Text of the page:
Zuo, Lin (1992) QSO absorption lines and the ionizing field at high redshifts. Dissertation (Ph.D.), California Institute of Technology. http://resolver.caltech.edu/CaltechETD:etd-09232008-081252
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In this thesis we explore the relationship between the QSO absorption line systems and the metagalactic ionizing field at high redshifts.
In the first introductory chapter we describe the recent developments in the field of QSO absorption lines and the ionizing radiation background. We concentrate on compiling the new observational results and address why studies of QSO absorption line systems and ionizing field are important to our understandings of the formation and evolution of the large scale structure of the universe.
In the second chapter Markoff's method has been used to derive a general formalism to deal with the absorptions produced by randomly distributed discrete clouds, such as the QSO absorption line systems. Some analytical forms are obtained for the effective optical depth τ[subscript eff], the count reduction factor f[subscript c], and the optical depth probability distribution function P(τ). We demonstrate that the spectrum of ionizing background is very different from the intrinsic source spectrum. We calculate the QSO contributions to [...] by using simple analytical expressions. We show that because of the Lyman continuum absorption produced by QSO absorption line systems, it is very difficult to find a "clear" line of sight to conduct the Hell Gunn-Peterson test. We have also found that dust grains in the QSO damped Lya systems produce a marginally significant obscuration for z = 3 quasars: the count reduction factor is 1/1.7 at z = 3. The reddening is shown to be small for a flux limited QSO sample.
In the following two chapters we discuss fluctuations and intensity correlation in the ionizing field. We derive the intensity probability distribution function P(J) for randomly distributed point sources. We show that absorptions by QSO absorption line systems reduce the total number of sources involved in producing the ionizing background and therefore enhance the fluctuation significantly, if QSOs are the main ionizing sources. We have calculated the intensity correlation function ξ[...] for randomly distributed QSOs. The QSO Lyα clouds can be used as intensity indicators to reveal the intensity correlation at high redshifts. We have measured the equivalent width correlation function ξ[subscript 1/w] for several selected QSOs and have found, in some cases, strong correlation signals at small separations. Careful examination shows that such signals are mainly generated by the lines near the QSO emission redshifts. One explanation is that the high S/N near QSO emission red-shifts enable us to detect very weak lines which result in the correlation signal. The other explanation is that the correlated intensities of ionizing field near QSOs have caused the observed equivalent width correlation. If this latter explanation is correct, from the affected range by QSOs we conclude that [...] is less than 10[superscript -21] ergs s[superscript -1]cm[superscript -2]Hz[superscript -1]sr[superscript -1] at z ~ 3.5.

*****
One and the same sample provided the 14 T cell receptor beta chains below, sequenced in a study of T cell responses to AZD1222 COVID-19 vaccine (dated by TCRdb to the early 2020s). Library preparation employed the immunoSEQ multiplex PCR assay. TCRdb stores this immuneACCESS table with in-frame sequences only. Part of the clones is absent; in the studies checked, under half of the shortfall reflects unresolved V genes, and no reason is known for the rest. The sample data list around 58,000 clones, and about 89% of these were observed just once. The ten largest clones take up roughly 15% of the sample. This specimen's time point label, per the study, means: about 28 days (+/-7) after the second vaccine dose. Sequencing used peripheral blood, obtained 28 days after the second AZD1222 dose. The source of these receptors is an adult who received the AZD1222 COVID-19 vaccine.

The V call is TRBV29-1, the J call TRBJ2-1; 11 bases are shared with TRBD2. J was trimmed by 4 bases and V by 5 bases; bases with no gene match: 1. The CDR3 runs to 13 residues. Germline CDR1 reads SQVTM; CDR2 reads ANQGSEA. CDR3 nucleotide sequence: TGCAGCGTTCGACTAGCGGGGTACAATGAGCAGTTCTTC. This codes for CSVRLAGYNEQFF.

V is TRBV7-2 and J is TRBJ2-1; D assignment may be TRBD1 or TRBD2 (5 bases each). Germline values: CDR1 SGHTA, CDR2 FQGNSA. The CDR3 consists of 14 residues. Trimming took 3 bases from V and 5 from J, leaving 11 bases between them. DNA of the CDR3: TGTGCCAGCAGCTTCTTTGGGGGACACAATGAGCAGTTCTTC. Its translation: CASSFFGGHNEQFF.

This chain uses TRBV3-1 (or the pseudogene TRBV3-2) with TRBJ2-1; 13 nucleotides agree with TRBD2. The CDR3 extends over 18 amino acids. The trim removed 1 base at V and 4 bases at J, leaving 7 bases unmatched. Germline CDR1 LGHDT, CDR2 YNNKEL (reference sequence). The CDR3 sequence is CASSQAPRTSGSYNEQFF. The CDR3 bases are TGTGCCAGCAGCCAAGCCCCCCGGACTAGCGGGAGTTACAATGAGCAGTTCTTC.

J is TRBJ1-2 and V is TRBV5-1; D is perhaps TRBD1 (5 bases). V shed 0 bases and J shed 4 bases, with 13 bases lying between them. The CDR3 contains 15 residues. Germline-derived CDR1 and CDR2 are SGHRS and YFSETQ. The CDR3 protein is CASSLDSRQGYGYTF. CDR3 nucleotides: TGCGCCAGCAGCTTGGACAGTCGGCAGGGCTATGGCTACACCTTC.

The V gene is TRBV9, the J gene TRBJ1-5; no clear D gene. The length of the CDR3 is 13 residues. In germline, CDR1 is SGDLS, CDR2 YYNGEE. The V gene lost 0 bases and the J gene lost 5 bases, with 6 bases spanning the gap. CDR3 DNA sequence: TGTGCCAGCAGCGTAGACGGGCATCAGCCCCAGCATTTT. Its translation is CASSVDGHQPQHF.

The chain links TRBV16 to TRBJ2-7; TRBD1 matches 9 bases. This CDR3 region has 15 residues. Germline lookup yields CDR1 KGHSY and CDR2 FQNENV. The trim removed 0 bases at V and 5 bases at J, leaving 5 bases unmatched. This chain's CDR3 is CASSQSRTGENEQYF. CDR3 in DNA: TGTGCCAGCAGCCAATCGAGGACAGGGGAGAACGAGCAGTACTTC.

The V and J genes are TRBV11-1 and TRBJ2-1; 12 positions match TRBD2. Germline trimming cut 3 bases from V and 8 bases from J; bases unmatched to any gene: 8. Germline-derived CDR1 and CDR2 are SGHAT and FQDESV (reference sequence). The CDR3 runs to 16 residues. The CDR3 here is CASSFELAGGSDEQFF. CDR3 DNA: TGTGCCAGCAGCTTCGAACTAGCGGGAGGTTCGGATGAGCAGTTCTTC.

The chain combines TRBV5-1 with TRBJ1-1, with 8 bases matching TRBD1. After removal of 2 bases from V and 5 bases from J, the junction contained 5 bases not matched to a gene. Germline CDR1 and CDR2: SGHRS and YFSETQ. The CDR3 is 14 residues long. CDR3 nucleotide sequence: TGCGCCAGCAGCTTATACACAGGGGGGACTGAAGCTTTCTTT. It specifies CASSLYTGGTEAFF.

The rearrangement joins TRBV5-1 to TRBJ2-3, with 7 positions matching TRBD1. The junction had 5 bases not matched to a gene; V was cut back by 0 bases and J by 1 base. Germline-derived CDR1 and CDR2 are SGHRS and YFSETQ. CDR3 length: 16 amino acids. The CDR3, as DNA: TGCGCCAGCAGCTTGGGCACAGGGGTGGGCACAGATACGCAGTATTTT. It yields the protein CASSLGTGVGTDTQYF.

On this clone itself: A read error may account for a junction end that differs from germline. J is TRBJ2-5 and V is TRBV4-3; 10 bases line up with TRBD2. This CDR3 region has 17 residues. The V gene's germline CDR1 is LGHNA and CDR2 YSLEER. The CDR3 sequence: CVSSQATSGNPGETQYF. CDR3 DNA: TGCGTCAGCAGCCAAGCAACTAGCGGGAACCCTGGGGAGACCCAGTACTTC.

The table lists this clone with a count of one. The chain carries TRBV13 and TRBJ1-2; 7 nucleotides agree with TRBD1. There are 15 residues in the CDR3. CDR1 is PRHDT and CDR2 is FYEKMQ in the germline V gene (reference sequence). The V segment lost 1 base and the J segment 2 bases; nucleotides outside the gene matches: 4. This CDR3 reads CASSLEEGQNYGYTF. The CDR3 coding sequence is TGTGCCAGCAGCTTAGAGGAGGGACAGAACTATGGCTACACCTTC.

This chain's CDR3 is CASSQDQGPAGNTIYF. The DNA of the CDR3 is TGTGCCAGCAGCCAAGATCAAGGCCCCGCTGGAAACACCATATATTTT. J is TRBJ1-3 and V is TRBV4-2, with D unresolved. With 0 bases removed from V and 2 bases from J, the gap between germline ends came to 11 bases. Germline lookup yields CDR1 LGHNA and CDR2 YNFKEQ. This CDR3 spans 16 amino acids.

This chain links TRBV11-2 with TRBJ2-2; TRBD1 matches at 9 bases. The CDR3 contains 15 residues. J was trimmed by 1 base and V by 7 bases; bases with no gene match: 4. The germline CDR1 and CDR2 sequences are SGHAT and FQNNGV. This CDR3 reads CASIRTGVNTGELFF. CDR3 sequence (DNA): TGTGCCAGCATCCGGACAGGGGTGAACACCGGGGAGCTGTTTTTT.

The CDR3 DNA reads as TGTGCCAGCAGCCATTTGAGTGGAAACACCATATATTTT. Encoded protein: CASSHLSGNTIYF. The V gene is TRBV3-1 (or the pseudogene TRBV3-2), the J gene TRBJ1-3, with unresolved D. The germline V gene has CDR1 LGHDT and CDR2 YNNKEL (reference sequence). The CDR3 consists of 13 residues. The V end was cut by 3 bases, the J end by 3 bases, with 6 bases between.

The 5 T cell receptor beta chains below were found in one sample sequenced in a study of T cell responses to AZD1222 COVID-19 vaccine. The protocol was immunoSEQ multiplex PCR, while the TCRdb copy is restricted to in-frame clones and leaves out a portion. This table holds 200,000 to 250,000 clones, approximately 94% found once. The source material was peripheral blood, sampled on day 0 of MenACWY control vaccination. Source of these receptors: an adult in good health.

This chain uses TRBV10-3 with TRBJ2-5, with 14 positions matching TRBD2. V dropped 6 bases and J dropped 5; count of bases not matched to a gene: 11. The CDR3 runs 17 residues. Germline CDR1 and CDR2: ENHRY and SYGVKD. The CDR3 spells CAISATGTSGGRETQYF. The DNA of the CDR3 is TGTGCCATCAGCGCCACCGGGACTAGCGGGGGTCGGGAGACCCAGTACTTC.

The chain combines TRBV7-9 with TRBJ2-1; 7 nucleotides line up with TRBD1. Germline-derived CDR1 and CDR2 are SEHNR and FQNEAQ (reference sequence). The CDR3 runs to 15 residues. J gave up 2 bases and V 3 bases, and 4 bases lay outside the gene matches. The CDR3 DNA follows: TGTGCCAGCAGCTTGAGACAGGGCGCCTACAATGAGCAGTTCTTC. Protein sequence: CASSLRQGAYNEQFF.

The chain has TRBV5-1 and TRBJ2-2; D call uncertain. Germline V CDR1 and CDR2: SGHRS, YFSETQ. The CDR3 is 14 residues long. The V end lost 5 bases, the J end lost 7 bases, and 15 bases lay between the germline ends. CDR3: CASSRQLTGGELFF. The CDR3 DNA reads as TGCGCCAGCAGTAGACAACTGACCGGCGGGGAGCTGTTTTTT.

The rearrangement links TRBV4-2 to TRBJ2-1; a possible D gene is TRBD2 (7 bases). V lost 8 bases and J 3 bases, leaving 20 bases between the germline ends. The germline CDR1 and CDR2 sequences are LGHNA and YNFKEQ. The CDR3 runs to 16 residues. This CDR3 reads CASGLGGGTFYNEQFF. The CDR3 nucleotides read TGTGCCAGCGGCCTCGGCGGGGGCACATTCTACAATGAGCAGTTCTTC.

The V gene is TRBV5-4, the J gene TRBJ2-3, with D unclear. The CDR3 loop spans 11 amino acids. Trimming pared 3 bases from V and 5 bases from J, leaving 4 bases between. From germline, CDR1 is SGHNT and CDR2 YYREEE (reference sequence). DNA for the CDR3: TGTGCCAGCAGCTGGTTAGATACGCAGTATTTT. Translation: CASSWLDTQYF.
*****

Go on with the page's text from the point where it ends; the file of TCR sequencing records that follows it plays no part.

The last two chapters deal with the ionization structure of the QSO Lyα clouds. We solve the coupled ionization balance and radiation transfer problem (the "inverse HII region" problem) for the non-uniform spherical absorbing clouds and calculate the HI column density distribution f(N). We show that with an appropriate density gradient in the clouds we can reproduce the observed overall power law distribution and the apparent excess of absorption systems with N ≥ 2 x 10[superscript 20]cm[superscript -2]. The calculated f(N) is not sensitive to the input ionizing spectra and is a generic feature of the density profile. In our model all QSO absorption lines have the same origin: the ionized outer envelopes produce the Lyα forest lines while the neutral cores result in damped Lyα systems. We discuss the consequences of such models and propose star-forming dwarf galaxies as primary candidates for QSO absorption line systems. Our calculations also suggest that uniform cloud models are highly unlikely. To calculate the absorptions produced by HeI and HeII in QSO Lyα clouds we also solve the ionization structure for the clouds containing both H and He. We explore the variation of HeI and HeII distributions under different input ionizing spectra and discuss how to get a self-consistent spectral shape for the ionizing background.
|Item Type:||Thesis (Dissertation (Ph.D.))|
|Degree Grantor:||California Institute of Technology|
|Division:||Physics, Mathematics and Astronomy|
|Thesis Availability:||Restricted to Caltech community only|
|Defense Date:||15 November 1991|
|Default Usage Policy:||No commercial reproduction, distribution, display or performance rights in this work are provided.|
|Deposited By:||Imported from ETD-db|
|Deposited On:||06 Nov 2008|
|Last Modified:||26 Dec 2012 03:02|
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